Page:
The problem of child labour on farms has also become increasingly difficult to ascertain since the land resettlement. The ‘Earn to Learn’ programme, whereby children work to pay their school fees, has been endorsed by the land reform programme as child labour becomes accepted practice on ‘new farms’. The prevalence of AIDS orphans has only amplified the problem, without oversight from government welfare.

According to the Lancaster House settlement to the war of liberation, the chronic imbalance in land ownership should not have been sustained over the 20 years of independence since. Under the Zimcord agreement, Britain as the former colonial power agreed to fund land redistribution over a 10-year period. The suggestion was made that the corrupt misappropriation of these funds by the post-independence regime explains some of the acrimony between British Prime Minister, Tony Blair, and President Mugabe. If the success of the Land Reform Programme is expressed by the 391,000 landless people that have been resettled since 2000, it should be understood in the context of social inequality that the regime presided over to the point of its own legitimacy crisis. Land reform should also be measured against the number of people displaced. Within the same period, 3 million Zimbabweans have emigrated – mostly to South Africa.

8. Conclusion

Zanu PF’s strategy to the upcoming Parliamentary elections is not so much consolidation of its representation in the legislature but the overcoming of the opposition (“burying the MDC”). The recourse to violence has not been followed for this election given the regime’s need for legitimacy through its compliance with the SADC protocols on elections. The legislature itself is not a seat of power given the powers of decree wielded by the presidency and the executive determination of law. The consensus emerging from our respondents was that the ruling party had only diverted its electoral strategy from violent intent to one in favour of more discreet coercion and manipulation of results. The constitution of the electoral commission limits the realisation of true democratic will through the appointment of Zanu-recruited civil servants to monitor the polls and the announcement of accredited observers just two days before the election. The handful of foreign observers already accredited are from countries (or organisations) that have already declared their satisfaction with the political environment. And even if they could be relied on as critical role-players, voting at all the 27,000 polling stations cannot possibly be observed.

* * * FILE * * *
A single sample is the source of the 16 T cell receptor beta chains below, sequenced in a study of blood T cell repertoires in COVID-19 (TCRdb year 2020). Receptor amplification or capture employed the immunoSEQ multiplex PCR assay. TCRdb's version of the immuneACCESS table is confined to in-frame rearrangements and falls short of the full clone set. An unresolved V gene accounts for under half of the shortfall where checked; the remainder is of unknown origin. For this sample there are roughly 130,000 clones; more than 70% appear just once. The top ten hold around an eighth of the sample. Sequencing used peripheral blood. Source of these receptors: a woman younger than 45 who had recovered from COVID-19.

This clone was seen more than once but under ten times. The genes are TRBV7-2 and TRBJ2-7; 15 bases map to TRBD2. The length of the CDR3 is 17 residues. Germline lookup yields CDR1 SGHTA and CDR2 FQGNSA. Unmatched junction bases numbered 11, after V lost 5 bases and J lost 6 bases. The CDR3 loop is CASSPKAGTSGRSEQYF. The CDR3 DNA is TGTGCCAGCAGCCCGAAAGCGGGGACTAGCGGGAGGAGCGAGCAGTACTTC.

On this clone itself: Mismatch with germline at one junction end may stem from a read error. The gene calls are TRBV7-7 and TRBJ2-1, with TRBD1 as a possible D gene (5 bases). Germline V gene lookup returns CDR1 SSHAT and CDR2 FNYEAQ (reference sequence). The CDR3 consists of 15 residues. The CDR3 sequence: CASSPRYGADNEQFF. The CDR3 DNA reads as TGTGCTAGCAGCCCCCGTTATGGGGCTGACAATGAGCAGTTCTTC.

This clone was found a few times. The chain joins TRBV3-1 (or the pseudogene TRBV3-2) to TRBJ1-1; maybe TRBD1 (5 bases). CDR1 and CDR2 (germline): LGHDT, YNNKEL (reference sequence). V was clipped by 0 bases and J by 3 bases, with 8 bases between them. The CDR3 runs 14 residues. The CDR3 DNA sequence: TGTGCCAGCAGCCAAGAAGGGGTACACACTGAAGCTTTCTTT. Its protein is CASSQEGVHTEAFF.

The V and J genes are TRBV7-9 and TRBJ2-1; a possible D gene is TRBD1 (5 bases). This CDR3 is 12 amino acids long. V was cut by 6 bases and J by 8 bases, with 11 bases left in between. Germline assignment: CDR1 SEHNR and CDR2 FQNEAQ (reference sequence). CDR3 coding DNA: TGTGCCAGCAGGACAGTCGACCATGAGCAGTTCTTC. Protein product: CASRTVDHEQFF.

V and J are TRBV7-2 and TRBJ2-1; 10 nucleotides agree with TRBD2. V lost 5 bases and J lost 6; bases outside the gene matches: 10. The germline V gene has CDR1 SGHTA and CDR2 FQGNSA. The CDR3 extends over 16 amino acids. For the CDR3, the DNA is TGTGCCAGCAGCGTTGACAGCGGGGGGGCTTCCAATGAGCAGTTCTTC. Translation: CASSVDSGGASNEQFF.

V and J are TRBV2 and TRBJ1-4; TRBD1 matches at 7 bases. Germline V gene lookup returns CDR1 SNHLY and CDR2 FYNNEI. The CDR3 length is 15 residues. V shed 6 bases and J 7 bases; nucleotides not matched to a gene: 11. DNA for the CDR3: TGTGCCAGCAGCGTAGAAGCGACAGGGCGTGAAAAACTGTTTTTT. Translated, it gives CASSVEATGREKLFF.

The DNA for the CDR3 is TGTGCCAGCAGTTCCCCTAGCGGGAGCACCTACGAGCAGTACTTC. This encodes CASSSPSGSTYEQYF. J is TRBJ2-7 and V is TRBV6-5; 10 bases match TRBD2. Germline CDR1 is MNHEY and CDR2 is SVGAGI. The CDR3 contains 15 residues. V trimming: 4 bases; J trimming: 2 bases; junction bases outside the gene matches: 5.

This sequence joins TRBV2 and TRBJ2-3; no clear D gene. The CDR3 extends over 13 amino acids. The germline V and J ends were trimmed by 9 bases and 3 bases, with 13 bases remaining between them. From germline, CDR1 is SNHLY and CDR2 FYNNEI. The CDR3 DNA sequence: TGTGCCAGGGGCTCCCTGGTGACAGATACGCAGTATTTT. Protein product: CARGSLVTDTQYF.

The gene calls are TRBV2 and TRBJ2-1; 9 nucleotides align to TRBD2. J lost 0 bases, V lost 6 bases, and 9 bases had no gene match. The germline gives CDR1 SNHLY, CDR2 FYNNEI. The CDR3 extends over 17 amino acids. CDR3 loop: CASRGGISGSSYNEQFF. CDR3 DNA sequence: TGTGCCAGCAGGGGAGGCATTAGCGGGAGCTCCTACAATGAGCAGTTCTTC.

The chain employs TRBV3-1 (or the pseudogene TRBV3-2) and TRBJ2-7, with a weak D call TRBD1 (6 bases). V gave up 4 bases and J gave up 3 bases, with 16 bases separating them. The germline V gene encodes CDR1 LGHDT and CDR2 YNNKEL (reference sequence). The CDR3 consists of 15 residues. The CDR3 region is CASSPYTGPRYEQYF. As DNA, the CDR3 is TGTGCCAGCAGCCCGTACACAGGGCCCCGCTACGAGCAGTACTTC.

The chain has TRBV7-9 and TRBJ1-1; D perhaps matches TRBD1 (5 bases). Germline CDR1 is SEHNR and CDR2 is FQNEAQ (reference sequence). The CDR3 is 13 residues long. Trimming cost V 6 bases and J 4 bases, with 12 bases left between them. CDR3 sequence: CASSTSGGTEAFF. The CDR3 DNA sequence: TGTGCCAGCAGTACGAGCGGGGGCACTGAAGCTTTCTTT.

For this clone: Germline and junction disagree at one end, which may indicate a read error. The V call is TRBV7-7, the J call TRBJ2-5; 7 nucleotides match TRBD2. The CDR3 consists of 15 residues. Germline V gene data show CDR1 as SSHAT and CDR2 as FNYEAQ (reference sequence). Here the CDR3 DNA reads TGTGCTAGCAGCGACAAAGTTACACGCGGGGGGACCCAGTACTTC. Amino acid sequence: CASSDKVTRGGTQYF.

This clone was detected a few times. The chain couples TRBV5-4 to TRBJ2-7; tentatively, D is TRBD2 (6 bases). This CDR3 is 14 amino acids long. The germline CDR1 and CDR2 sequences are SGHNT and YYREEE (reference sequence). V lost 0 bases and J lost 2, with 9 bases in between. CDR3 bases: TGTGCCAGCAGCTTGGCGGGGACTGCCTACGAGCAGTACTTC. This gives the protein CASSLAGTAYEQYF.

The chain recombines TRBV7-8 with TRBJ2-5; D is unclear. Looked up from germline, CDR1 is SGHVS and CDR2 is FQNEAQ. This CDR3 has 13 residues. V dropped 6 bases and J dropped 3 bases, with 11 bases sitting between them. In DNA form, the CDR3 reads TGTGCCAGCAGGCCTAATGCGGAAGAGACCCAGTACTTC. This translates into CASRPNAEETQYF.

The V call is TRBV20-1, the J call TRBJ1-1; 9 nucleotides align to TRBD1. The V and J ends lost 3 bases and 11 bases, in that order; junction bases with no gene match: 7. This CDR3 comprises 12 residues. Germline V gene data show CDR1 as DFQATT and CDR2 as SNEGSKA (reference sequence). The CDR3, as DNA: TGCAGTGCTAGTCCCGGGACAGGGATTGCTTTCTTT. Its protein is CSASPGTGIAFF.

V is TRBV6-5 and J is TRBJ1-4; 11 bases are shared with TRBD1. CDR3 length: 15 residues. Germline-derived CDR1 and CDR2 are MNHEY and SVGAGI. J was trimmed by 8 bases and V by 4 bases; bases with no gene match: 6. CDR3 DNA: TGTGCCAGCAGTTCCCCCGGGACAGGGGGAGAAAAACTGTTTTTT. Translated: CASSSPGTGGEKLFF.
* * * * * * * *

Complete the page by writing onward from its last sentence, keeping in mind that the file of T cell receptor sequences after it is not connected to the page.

The stage management of the elections serves to cover-up the heritage of historical imbalances that the country is still heavily charged with. Any resolution to the social crises cannot be won through the election. Only the most optimistic MDC politicians hold out hope for a political transition through an incontrovertible election result. The rest of the pro-democracy movement is mobilising for the election just to sustain itself for another ‘final push’ towards democracy beyond the election.

Our role as social movements in South Africa in supporting the democratisation of Zimbabwe has crucially to do with building solidarity with Zimbabwean movements and refugees. Zimbabwean activists were profoundly encouraged by the solidarity demonstrated by Cosatu’s recent actions. The reasons for Mbeki’s blind support for Mugabe’s authoritarian regime we can only speculate. But as much as Apartheid’s withdrawal of troops brought about the collapse of Rhodesia, it is clear that a second democratisation of Zimbabwe will require international activist intervention. The one suggested platform for the forging of international solidarity between people’s movements is the Zimbabwean Social Forum (ZSF). The ZSF is co-ordinating a regional social forum planned for Harare in October this year. There’s no better occasion for calling Mugabe’s anti-imperialist bluff, and the international props for his regime, than this international meeting of activists from across the region. We look forward to this meeting to circumvent the complicity of governments and to reaffirm the real possibilities of change.

22nd March 2005 – Johannesburg.

** Since Bongani Xezwi (the LPM-Gauteng representative) was not able to be part of the post-trip collective discussions and report write-up of the team, this report is reflective of the observations of the representatives of the APF and Jubilee.